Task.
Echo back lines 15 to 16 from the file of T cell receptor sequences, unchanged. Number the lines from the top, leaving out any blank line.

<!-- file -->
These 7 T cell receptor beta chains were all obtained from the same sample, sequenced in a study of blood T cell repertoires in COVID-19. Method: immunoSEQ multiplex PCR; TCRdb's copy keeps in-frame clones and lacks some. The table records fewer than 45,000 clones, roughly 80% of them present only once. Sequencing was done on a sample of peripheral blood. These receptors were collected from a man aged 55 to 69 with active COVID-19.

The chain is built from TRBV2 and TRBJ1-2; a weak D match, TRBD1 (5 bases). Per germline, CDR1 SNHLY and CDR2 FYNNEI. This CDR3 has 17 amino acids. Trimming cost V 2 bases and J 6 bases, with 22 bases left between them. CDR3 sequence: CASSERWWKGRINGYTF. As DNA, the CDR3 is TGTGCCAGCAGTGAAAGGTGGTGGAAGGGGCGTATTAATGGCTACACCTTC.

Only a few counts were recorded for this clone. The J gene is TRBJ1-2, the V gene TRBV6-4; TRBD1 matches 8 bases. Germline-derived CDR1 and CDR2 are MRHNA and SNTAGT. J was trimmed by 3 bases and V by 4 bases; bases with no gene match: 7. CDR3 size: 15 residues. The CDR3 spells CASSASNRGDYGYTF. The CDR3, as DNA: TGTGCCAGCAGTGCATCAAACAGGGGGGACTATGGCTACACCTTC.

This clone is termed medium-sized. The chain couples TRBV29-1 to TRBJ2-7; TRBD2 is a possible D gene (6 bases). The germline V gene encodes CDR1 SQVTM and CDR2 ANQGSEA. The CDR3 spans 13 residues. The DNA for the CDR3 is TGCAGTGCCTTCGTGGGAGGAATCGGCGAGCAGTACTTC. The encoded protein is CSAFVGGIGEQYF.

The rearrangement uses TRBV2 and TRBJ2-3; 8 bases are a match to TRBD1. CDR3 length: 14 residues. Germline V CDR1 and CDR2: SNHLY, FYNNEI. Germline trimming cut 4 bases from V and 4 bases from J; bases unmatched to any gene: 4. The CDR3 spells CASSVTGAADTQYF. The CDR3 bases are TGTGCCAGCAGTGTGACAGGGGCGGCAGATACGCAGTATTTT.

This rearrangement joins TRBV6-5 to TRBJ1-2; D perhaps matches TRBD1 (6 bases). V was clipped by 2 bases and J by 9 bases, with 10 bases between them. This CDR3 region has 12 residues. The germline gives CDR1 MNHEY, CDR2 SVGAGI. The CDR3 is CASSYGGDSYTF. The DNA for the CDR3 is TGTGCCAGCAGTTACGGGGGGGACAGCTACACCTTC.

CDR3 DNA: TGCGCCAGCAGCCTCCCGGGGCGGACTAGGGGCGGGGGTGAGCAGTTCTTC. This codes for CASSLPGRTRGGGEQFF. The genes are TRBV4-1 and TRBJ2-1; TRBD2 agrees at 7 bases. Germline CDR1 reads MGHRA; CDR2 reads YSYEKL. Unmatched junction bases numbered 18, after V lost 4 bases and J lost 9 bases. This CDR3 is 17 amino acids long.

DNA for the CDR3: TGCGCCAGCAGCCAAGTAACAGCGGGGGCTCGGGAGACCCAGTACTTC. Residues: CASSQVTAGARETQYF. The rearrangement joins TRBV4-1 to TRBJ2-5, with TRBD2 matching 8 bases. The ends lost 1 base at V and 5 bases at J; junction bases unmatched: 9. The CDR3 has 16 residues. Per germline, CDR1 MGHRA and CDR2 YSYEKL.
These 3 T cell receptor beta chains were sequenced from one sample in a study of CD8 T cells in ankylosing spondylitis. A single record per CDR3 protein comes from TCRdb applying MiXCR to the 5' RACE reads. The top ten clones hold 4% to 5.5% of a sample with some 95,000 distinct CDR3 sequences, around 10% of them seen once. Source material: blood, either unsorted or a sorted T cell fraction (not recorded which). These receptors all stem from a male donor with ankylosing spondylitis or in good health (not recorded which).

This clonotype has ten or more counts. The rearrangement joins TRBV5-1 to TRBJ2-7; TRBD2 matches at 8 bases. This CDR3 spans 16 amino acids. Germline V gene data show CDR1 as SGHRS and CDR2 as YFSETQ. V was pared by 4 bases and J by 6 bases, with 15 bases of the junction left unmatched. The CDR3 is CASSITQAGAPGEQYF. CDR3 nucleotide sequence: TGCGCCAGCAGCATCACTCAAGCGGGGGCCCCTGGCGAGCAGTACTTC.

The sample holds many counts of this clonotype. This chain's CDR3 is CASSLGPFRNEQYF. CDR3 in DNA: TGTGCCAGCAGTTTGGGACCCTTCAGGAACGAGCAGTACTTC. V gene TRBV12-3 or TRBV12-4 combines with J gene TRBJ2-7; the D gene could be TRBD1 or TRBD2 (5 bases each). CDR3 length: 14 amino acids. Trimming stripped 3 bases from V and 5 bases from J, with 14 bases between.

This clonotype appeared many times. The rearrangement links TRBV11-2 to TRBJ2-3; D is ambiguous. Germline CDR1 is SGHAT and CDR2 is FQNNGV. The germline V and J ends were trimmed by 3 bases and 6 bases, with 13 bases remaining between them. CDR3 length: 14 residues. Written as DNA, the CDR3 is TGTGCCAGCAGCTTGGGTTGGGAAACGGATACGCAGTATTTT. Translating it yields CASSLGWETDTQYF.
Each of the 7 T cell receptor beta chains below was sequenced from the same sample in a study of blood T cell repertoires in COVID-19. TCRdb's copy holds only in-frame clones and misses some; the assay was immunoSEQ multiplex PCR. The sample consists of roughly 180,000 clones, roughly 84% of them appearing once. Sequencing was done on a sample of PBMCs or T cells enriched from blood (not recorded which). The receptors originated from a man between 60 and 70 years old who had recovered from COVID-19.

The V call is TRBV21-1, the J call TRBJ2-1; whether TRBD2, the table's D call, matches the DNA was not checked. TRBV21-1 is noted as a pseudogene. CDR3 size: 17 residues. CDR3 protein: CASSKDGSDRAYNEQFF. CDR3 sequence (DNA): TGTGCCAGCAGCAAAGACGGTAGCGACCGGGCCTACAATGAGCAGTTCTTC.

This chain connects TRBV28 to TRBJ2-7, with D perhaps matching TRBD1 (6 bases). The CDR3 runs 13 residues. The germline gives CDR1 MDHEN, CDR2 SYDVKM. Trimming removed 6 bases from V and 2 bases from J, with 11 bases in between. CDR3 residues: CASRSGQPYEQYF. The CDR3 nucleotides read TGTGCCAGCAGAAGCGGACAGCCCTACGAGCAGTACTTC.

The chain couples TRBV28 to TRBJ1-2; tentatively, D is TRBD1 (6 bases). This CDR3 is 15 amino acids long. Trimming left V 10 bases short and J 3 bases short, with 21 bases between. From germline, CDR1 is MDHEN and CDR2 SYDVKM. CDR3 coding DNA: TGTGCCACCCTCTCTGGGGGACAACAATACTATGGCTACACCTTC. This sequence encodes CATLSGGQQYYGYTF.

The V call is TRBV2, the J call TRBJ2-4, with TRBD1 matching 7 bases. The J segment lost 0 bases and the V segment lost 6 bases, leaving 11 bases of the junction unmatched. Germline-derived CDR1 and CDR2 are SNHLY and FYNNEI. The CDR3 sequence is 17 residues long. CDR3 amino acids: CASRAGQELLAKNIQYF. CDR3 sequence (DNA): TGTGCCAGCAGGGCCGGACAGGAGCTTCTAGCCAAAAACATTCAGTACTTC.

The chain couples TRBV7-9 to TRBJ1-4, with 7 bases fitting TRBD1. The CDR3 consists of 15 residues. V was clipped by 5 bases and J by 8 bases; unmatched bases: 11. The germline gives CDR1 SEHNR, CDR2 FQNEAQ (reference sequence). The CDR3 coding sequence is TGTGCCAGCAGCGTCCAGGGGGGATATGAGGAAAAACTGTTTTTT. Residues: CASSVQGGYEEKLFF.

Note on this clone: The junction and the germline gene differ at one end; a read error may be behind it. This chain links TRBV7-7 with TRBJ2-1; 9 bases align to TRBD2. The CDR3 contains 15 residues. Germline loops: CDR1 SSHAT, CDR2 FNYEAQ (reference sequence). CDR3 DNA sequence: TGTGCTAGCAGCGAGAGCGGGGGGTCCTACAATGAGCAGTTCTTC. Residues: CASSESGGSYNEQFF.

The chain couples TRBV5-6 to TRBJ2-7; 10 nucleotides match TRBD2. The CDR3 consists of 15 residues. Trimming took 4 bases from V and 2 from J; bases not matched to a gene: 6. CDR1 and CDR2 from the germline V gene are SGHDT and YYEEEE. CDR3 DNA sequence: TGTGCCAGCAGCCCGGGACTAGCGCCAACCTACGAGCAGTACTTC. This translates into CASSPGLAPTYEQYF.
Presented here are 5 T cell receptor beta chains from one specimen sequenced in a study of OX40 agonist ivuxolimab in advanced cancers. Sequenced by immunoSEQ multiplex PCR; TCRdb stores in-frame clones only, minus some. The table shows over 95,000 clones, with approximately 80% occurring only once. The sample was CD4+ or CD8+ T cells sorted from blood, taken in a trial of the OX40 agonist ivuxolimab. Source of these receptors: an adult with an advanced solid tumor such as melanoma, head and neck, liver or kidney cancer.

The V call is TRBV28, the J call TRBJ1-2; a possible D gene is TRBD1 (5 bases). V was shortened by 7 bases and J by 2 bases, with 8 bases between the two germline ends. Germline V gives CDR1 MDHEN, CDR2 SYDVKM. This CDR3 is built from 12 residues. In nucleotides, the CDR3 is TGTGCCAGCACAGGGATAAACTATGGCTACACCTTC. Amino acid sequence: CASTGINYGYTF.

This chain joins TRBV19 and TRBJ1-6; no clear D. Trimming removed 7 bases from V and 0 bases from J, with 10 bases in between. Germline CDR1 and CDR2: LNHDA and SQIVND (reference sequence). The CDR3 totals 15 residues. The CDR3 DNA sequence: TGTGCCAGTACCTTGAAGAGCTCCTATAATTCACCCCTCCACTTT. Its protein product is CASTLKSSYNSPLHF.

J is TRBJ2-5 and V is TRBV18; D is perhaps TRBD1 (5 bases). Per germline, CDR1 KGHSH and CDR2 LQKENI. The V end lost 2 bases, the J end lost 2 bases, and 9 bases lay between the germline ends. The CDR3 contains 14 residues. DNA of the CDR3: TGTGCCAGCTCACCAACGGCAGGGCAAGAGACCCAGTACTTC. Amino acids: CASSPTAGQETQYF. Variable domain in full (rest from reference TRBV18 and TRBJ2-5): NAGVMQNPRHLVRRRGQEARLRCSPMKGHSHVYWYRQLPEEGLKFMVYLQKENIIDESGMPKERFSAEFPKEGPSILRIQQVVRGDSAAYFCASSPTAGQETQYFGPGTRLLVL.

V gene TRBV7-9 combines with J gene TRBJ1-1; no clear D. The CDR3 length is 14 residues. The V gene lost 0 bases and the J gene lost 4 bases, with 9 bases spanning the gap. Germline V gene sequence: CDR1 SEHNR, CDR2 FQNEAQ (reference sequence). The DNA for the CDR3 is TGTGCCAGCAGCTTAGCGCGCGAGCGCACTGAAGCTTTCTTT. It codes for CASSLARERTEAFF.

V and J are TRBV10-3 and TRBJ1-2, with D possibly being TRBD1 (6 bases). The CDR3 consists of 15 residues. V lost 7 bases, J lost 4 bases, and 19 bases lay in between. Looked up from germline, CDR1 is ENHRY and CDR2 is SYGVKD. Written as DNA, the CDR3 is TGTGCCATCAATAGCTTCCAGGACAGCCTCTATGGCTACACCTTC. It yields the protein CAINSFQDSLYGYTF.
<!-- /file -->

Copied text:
This chain connects TRBV28 to TRBJ2-7, with D perhaps matching TRBD1 (6 bases). The CDR3 runs 13 residues. The germline gives CDR1 MDHEN, CDR2 SYDVKM. Trimming removed 6 bases from V and 2 bases from J, with 11 bases in between. CDR3 residues: CASRSGQPYEQYF. The CDR3 nucleotides read TGTGCCAGCAGAAGCGGACAGCCCTACGAGCAGTACTTC.

The chain couples TRBV28 to TRBJ1-2; tentatively, D is TRBD1 (6 bases). This CDR3 is 15 amino acids long. Trimming left V 10 bases short and J 3 bases short, with 21 bases between. From germline, CDR1 is MDHEN and CDR2 SYDVKM. CDR3 coding DNA: TGTGCCACCCTCTCTGGGGGACAACAATACTATGGCTACACCTTC. This sequence encodes CATLSGGQQYYGYTF.